A Lancet study about the long-term cancer risks associated with CT scans for pediatric patients continues to draw reactions from the imaging world.
MITA issued a statement today that criticized the limited nature of the risk presented in its ten-year follow-up findings—one excess case of leukemia and one excess case of brain tumor in 10,000 head CT scans among children younger than ten years.
The organization also pointed out that in the time since the study was conducted, improvements in medical technology and practice techniques yield better health outcomes, catching problems earlier, therefore reducing long-term costs and saving lives.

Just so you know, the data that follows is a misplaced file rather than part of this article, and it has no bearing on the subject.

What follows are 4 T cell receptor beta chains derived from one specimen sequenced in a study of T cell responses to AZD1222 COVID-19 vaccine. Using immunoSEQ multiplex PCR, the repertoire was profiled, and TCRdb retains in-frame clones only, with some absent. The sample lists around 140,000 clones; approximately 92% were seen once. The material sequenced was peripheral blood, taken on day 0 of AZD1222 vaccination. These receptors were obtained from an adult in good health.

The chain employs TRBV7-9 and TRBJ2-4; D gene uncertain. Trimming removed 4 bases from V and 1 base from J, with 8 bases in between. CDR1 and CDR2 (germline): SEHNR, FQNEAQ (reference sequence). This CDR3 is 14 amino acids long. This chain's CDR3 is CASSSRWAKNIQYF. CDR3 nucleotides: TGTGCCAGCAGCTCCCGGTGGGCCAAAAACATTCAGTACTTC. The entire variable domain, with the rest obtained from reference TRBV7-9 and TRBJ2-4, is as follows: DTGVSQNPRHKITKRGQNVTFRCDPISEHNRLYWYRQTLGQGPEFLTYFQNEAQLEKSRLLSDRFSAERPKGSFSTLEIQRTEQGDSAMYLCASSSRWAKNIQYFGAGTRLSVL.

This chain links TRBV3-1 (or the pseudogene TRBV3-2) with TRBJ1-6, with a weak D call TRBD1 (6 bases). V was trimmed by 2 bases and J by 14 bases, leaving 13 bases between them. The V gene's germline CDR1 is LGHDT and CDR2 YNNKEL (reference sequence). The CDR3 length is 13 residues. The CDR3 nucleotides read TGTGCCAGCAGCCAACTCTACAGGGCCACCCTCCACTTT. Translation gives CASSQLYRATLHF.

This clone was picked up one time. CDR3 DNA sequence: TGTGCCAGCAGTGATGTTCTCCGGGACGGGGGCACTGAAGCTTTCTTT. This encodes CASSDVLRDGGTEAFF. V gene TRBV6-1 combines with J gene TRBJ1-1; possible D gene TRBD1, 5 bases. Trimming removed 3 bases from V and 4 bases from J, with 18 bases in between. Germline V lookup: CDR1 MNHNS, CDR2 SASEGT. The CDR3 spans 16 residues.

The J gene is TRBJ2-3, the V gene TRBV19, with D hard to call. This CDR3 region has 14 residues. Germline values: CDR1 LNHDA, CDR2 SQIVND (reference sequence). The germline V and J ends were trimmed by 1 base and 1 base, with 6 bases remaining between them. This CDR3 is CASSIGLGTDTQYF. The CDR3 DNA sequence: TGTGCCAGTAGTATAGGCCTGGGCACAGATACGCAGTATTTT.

“Bottom line: all medical procedures include some degree of potential risk,” a statement from the group read. “All patients and their advocates should discuss risks and benefits with their physician before undergoing any procedure.
Just a day earlier, MITA announced that it had received the FDA Leveraging Collaborative Award “for developing a collaborative network aimed at reducing unnecessary radiation exposure from imaging exams to pediatric patients.”
Among the group’s efforts towards dose reduction are initiatives like the CT Dose Check Standard, Readiness Check Standard, as well as its participation in Image Wisely and Image Gently.